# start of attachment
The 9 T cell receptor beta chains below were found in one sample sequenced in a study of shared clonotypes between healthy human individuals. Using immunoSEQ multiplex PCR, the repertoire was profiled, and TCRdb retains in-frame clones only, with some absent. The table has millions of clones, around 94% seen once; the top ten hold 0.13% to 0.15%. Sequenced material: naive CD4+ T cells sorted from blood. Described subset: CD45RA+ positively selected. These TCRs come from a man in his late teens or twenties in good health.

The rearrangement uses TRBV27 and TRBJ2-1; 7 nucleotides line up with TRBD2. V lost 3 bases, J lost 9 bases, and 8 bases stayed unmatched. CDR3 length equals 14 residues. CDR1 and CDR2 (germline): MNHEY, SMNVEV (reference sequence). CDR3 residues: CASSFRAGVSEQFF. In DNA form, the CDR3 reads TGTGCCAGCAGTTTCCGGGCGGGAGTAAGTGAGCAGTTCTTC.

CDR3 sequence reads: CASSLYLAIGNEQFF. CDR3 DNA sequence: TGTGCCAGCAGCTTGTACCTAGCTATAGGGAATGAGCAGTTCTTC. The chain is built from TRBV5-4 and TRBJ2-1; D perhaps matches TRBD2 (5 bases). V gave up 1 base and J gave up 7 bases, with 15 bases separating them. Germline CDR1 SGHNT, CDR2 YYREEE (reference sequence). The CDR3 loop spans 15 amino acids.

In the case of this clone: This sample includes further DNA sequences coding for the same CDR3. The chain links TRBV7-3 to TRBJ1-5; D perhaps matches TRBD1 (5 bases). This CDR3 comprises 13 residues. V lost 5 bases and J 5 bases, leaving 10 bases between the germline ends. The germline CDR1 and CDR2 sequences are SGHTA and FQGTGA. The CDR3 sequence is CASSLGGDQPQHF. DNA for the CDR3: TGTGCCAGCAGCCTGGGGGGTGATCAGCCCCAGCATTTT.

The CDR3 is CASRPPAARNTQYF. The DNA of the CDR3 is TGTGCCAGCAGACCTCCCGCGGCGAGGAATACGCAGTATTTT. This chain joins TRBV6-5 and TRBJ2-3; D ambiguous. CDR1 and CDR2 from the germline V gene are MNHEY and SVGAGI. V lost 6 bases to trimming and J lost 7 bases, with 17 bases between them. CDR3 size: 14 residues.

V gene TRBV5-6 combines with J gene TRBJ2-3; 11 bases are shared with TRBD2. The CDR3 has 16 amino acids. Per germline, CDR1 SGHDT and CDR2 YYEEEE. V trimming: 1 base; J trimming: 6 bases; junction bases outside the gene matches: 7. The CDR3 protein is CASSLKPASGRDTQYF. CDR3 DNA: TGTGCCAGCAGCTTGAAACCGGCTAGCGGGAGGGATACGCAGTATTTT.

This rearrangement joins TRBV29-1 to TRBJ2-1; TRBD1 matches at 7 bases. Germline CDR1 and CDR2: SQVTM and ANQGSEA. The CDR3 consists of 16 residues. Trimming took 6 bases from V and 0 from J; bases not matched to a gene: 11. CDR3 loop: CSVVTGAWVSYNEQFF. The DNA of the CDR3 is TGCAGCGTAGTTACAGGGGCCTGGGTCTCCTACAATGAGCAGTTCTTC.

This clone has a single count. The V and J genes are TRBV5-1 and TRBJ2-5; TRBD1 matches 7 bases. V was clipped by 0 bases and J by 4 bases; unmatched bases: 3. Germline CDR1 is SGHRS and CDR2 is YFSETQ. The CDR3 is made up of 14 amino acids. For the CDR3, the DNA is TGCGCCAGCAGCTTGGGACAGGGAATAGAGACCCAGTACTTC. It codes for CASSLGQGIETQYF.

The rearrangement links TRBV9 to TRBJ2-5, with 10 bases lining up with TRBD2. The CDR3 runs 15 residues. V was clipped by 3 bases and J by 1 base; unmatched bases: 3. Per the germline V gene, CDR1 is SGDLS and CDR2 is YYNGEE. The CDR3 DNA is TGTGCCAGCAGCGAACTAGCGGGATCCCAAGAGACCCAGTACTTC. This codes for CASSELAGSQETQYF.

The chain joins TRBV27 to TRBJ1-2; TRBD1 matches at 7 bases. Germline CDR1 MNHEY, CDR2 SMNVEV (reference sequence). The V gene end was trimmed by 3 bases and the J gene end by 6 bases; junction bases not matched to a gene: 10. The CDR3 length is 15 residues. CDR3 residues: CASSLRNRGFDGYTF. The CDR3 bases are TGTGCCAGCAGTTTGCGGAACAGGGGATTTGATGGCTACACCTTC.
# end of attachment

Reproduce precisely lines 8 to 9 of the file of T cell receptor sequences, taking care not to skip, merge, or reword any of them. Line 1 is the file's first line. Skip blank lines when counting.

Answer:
This clone has a single count. The V and J genes are TRBV5-1 and TRBJ2-5; TRBD1 matches 7 bases. V was clipped by 0 bases and J by 4 bases; unmatched bases: 3. Germline CDR1 is SGHRS and CDR2 is YFSETQ. The CDR3 is made up of 14 amino acids. For the CDR3, the DNA is TGCGCCAGCAGCTTGGGACAGGGAATAGAGACCCAGTACTTC. It codes for CASSLGQGIETQYF.

The rearrangement links TRBV9 to TRBJ2-5, with 10 bases lining up with TRBD2. The CDR3 runs 15 residues. V was clipped by 3 bases and J by 1 base; unmatched bases: 3. Per the germline V gene, CDR1 is SGDLS and CDR2 is YYNGEE. The CDR3 DNA is TGTGCCAGCAGCGAACTAGCGGGATCCCAAGAGACCCAGTACTTC. This codes for CASSELAGSQETQYF.